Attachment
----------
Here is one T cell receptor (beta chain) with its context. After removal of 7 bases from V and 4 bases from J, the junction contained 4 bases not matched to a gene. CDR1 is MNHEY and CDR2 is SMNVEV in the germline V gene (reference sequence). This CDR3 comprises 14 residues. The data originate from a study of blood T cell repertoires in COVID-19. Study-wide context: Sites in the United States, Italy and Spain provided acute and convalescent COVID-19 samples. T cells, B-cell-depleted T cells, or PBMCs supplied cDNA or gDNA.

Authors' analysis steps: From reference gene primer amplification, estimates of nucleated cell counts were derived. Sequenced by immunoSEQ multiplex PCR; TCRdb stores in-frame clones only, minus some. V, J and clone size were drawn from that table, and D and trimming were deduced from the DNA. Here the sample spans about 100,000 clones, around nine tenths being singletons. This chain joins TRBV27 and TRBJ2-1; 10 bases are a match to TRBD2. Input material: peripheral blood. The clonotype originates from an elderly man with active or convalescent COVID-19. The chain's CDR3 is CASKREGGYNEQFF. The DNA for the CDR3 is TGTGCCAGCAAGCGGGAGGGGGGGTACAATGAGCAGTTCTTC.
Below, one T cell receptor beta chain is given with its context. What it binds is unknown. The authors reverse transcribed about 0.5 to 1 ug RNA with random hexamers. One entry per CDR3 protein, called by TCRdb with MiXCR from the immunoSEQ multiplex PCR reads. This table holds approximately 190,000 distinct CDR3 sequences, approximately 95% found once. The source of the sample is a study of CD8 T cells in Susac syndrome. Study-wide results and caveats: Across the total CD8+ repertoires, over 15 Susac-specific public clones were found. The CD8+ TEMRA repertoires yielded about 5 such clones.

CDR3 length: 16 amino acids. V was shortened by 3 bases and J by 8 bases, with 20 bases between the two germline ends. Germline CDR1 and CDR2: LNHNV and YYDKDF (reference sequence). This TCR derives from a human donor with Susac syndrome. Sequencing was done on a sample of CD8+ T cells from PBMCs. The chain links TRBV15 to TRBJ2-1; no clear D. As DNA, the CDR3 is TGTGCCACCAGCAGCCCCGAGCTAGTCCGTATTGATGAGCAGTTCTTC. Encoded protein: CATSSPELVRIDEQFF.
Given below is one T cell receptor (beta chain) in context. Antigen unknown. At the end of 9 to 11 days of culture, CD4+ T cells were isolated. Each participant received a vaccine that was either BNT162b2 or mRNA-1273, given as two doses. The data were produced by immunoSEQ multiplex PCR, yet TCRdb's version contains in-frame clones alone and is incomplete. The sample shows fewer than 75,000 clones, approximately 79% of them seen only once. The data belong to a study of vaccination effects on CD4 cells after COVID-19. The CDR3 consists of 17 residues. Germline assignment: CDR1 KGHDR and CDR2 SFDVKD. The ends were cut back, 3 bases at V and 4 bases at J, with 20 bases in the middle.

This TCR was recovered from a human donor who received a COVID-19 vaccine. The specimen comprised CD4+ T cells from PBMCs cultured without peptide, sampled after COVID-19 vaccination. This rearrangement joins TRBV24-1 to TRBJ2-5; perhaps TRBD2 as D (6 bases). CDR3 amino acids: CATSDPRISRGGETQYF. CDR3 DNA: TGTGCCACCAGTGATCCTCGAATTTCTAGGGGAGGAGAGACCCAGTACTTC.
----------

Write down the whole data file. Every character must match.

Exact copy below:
Here is one T cell receptor (beta chain) with its context. After removal of 7 bases from V and 4 bases from J, the junction contained 4 bases not matched to a gene. CDR1 is MNHEY and CDR2 is SMNVEV in the germline V gene (reference sequence). This CDR3 comprises 14 residues. The data originate from a study of blood T cell repertoires in COVID-19. Study-wide context: Sites in the United States, Italy and Spain provided acute and convalescent COVID-19 samples. T cells, B-cell-depleted T cells, or PBMCs supplied cDNA or gDNA.

Authors' analysis steps: From reference gene primer amplification, estimates of nucleated cell counts were derived. Sequenced by immunoSEQ multiplex PCR; TCRdb stores in-frame clones only, minus some. V, J and clone size were drawn from that table, and D and trimming were deduced from the DNA. Here the sample spans about 100,000 clones, around nine tenths being singletons. This chain joins TRBV27 and TRBJ2-1; 10 bases are a match to TRBD2. Input material: peripheral blood. The clonotype originates from an elderly man with active or convalescent COVID-19. The chain's CDR3 is CASKREGGYNEQFF. The DNA for the CDR3 is TGTGCCAGCAAGCGGGAGGGGGGGTACAATGAGCAGTTCTTC.
Below, one T cell receptor beta chain is given with its context. What it binds is unknown. The authors reverse transcribed about 0.5 to 1 ug RNA with random hexamers. One entry per CDR3 protein, called by TCRdb with MiXCR from the immunoSEQ multiplex PCR reads. This table holds approximately 190,000 distinct CDR3 sequences, approximately 95% found once. The source of the sample is a study of CD8 T cells in Susac syndrome. Study-wide results and caveats: Across the total CD8+ repertoires, over 15 Susac-specific public clones were found. The CD8+ TEMRA repertoires yielded about 5 such clones.

CDR3 length: 16 amino acids. V was shortened by 3 bases and J by 8 bases, with 20 bases between the two germline ends. Germline CDR1 and CDR2: LNHNV and YYDKDF (reference sequence). This TCR derives from a human donor with Susac syndrome. Sequencing was done on a sample of CD8+ T cells from PBMCs. The chain links TRBV15 to TRBJ2-1; no clear D. As DNA, the CDR3 is TGTGCCACCAGCAGCCCCGAGCTAGTCCGTATTGATGAGCAGTTCTTC. Encoded protein: CATSSPELVRIDEQFF.
Given below is one T cell receptor (beta chain) in context. Antigen unknown. At the end of 9 to 11 days of culture, CD4+ T cells were isolated. Each participant received a vaccine that was either BNT162b2 or mRNA-1273, given as two doses. The data were produced by immunoSEQ multiplex PCR, yet TCRdb's version contains in-frame clones alone and is incomplete. The sample shows fewer than 75,000 clones, approximately 79% of them seen only once. The data belong to a study of vaccination effects on CD4 cells after COVID-19. The CDR3 consists of 17 residues. Germline assignment: CDR1 KGHDR and CDR2 SFDVKD. The ends were cut back, 3 bases at V and 4 bases at J, with 20 bases in the middle.

This TCR was recovered from a human donor who received a COVID-19 vaccine. The specimen comprised CD4+ T cells from PBMCs cultured without peptide, sampled after COVID-19 vaccination. This rearrangement joins TRBV24-1 to TRBJ2-5; perhaps TRBD2 as D (6 bases). CDR3 amino acids: CATSDPRISRGGETQYF. CDR3 DNA: TGTGCCACCAGTGATCCTCGAATTTCTAGGGGAGGAGAGACCCAGTACTTC.